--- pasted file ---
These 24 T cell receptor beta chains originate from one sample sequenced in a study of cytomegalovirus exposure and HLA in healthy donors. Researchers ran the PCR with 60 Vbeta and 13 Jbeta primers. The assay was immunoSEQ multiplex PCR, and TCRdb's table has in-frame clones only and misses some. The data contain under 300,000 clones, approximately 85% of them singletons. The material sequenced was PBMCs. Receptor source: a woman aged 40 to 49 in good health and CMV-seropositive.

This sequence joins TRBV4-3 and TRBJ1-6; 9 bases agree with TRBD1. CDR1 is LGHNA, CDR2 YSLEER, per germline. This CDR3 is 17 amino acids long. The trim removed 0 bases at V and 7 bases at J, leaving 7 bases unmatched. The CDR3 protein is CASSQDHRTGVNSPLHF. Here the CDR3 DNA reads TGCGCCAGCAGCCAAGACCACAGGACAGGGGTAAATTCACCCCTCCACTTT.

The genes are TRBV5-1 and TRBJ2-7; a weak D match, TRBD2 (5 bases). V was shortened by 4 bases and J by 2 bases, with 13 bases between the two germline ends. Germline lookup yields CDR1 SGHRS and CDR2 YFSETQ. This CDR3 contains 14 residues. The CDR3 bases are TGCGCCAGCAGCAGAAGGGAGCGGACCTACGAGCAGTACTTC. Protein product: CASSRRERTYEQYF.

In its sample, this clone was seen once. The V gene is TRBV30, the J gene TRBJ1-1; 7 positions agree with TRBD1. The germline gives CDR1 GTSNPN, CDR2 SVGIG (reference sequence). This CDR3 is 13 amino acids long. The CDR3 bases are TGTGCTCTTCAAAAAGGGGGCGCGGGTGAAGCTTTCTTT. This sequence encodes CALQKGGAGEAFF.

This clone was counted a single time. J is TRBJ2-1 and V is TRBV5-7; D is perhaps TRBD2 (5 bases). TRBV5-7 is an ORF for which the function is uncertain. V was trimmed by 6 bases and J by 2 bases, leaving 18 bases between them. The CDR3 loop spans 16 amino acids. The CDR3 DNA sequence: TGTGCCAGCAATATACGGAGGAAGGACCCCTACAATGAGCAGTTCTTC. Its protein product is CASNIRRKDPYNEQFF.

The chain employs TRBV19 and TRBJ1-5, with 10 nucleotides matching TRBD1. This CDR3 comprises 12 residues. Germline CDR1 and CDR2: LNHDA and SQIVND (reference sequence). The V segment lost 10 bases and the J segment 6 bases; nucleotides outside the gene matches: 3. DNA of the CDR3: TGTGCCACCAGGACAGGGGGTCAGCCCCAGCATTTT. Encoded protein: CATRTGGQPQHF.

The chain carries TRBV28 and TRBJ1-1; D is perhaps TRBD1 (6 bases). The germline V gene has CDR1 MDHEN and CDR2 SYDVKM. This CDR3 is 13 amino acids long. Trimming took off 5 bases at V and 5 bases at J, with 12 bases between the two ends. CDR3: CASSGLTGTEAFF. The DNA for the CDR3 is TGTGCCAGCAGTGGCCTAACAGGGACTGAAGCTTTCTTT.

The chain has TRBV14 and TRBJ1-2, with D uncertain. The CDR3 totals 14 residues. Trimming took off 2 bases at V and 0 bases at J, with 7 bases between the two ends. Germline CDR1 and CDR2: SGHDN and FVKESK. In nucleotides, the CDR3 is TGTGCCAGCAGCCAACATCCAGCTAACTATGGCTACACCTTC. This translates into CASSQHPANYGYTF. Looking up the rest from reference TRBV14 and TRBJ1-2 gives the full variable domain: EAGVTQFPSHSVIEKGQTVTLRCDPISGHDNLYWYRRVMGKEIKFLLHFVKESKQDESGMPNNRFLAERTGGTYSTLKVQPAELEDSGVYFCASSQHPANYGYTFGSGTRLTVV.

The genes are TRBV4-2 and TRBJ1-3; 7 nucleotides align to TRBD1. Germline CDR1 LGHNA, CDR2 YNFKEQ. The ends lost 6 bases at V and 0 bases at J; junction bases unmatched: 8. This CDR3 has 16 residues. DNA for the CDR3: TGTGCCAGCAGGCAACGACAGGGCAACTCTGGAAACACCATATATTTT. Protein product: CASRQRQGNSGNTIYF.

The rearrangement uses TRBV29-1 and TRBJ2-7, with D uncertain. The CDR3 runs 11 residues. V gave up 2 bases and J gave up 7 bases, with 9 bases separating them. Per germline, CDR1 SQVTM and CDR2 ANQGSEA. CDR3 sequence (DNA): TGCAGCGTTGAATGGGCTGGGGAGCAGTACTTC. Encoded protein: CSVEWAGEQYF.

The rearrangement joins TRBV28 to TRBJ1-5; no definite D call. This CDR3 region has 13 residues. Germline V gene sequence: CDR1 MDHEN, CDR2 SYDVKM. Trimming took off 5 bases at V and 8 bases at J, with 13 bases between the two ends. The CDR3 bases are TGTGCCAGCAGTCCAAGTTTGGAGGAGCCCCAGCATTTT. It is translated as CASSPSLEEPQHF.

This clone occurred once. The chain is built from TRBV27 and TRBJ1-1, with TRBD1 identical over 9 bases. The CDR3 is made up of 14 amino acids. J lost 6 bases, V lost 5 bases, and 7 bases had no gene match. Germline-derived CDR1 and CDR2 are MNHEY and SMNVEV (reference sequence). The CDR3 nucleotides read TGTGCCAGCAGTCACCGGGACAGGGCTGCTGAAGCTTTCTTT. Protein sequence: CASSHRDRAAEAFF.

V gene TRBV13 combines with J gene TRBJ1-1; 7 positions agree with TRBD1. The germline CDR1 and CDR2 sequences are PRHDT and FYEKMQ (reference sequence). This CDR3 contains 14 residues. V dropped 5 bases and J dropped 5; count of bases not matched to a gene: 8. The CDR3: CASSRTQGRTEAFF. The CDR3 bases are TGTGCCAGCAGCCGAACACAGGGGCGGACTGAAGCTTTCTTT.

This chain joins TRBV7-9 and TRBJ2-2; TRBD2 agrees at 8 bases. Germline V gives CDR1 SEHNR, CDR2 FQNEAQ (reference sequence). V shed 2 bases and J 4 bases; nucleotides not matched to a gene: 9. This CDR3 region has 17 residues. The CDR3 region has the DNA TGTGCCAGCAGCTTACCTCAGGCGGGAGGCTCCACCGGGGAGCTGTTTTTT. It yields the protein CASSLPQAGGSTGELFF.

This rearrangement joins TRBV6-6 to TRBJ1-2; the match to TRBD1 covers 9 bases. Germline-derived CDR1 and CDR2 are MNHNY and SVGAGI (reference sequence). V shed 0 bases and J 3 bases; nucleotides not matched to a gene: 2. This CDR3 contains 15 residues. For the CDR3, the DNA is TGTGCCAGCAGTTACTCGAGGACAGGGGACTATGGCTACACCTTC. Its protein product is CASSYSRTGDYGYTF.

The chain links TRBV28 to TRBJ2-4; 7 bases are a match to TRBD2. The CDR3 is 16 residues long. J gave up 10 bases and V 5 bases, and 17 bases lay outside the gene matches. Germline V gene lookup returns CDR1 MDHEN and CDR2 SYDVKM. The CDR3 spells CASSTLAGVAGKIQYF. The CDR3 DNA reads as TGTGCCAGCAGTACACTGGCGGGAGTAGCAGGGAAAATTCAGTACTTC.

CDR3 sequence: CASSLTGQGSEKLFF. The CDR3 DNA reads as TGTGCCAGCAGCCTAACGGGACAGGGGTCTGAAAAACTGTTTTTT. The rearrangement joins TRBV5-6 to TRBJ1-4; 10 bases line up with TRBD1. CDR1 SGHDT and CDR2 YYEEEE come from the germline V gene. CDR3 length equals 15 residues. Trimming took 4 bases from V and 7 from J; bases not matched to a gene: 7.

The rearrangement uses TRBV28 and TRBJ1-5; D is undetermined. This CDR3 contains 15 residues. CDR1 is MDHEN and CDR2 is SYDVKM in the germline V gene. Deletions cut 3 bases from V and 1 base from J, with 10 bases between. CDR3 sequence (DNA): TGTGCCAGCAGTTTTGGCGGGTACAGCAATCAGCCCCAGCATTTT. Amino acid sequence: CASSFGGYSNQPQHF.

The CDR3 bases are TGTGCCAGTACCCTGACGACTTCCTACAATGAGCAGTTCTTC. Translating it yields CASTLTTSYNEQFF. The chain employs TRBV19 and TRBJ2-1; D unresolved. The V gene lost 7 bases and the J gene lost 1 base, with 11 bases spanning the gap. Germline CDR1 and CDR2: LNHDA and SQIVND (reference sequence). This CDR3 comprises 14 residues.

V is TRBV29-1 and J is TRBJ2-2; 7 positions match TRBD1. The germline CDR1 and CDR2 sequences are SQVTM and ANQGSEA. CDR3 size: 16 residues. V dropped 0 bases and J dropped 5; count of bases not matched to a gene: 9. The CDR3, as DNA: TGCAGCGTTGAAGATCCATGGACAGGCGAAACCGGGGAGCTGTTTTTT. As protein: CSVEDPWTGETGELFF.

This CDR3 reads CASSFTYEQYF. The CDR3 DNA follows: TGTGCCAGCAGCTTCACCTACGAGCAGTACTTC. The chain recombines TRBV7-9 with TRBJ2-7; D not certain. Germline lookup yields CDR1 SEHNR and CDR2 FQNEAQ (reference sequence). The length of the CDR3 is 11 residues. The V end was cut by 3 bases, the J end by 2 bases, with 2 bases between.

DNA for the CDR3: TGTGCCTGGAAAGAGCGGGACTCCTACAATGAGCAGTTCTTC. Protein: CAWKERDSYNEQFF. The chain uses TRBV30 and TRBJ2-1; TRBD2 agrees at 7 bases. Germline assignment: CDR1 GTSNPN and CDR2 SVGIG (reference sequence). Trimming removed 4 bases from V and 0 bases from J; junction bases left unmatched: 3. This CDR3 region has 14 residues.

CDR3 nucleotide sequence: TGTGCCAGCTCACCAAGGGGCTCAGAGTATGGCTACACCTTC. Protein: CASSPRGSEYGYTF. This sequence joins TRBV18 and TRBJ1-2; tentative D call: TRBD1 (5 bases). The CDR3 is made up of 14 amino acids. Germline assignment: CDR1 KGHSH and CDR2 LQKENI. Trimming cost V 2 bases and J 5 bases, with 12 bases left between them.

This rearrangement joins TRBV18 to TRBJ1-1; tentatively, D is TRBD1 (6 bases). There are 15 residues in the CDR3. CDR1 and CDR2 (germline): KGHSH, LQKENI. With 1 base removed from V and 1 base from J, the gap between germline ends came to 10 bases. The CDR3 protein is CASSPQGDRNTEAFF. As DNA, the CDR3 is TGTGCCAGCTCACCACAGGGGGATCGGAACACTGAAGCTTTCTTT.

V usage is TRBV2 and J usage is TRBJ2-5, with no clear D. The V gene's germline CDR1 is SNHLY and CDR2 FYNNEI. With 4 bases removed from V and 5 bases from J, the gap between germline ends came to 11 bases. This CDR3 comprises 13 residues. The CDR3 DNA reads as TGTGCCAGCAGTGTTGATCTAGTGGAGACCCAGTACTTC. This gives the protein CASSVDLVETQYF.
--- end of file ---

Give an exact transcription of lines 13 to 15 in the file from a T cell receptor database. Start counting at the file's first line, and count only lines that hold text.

V gene TRBV13 combines with J gene TRBJ1-1; 7 positions agree with TRBD1. The germline CDR1 and CDR2 sequences are PRHDT and FYEKMQ (reference sequence). This CDR3 contains 14 residues. V dropped 5 bases and J dropped 5; count of bases not matched to a gene: 8. The CDR3: CASSRTQGRTEAFF. The CDR3 bases are TGTGCCAGCAGCCGAACACAGGGGCGGACTGAAGCTTTCTTT.

This chain joins TRBV7-9 and TRBJ2-2; TRBD2 agrees at 8 bases. Germline V gives CDR1 SEHNR, CDR2 FQNEAQ (reference sequence). V shed 2 bases and J 4 bases; nucleotides not matched to a gene: 9. This CDR3 region has 17 residues. The CDR3 region has the DNA TGTGCCAGCAGCTTACCTCAGGCGGGAGGCTCCACCGGGGAGCTGTTTTTT. It yields the protein CASSLPQAGGSTGELFF.

This rearrangement joins TRBV6-6 to TRBJ1-2; the match to TRBD1 covers 9 bases. Germline-derived CDR1 and CDR2 are MNHNY and SVGAGI (reference sequence). V shed 0 bases and J 3 bases; nucleotides not matched to a gene: 2. This CDR3 contains 15 residues. For the CDR3, the DNA is TGTGCCAGCAGTTACTCGAGGACAGGGGACTATGGCTACACCTTC. Its protein product is CASSYSRTGDYGYTF.